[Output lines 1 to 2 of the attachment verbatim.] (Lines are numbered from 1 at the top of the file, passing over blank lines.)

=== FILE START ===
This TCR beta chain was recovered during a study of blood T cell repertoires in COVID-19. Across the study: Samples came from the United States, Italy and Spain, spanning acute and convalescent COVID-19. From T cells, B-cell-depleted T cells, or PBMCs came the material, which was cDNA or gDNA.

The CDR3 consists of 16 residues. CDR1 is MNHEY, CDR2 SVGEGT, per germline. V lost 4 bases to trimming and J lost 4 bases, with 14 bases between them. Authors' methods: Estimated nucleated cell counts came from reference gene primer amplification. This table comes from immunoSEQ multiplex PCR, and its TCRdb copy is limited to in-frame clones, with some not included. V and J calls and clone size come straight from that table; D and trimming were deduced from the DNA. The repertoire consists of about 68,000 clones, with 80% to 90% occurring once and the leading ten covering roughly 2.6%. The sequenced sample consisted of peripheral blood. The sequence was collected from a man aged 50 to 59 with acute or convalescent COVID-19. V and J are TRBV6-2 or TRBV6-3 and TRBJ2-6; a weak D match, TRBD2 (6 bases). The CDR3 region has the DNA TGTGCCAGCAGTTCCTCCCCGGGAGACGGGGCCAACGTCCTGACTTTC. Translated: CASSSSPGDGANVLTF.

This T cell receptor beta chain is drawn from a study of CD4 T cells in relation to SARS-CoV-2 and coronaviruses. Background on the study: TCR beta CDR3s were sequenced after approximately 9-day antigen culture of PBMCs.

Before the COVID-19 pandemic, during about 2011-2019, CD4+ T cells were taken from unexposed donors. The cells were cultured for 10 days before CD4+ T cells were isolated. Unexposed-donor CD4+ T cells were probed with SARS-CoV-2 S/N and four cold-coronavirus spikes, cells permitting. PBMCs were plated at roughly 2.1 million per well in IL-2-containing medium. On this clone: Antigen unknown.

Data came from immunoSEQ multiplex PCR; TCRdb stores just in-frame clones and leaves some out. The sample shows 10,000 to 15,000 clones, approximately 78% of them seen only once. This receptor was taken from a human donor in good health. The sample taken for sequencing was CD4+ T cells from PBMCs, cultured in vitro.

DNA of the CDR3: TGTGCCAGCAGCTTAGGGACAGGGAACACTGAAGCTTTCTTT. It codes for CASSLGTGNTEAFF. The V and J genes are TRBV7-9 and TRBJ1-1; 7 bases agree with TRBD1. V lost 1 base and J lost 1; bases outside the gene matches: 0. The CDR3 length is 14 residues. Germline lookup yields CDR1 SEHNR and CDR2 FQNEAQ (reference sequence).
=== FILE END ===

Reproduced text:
This TCR beta chain was recovered during a study of blood T cell repertoires in COVID-19. Across the study: Samples came from the United States, Italy and Spain, spanning acute and convalescent COVID-19. From T cells, B-cell-depleted T cells, or PBMCs came the material, which was cDNA or gDNA.

The CDR3 consists of 16 residues. CDR1 is MNHEY, CDR2 SVGEGT, per germline. V lost 4 bases to trimming and J lost 4 bases, with 14 bases between them. Authors' methods: Estimated nucleated cell counts came from reference gene primer amplification. This table comes from immunoSEQ multiplex PCR, and its TCRdb copy is limited to in-frame clones, with some not included. V and J calls and clone size come straight from that table; D and trimming were deduced from the DNA. The repertoire consists of about 68,000 clones, with 80% to 90% occurring once and the leading ten covering roughly 2.6%. The sequenced sample consisted of peripheral blood. The sequence was collected from a man aged 50 to 59 with acute or convalescent COVID-19. V and J are TRBV6-2 or TRBV6-3 and TRBJ2-6; a weak D match, TRBD2 (6 bases). The CDR3 region has the DNA TGTGCCAGCAGTTCCTCCCCGGGAGACGGGGCCAACGTCCTGACTTTC. Translated: CASSSSPGDGANVLTF.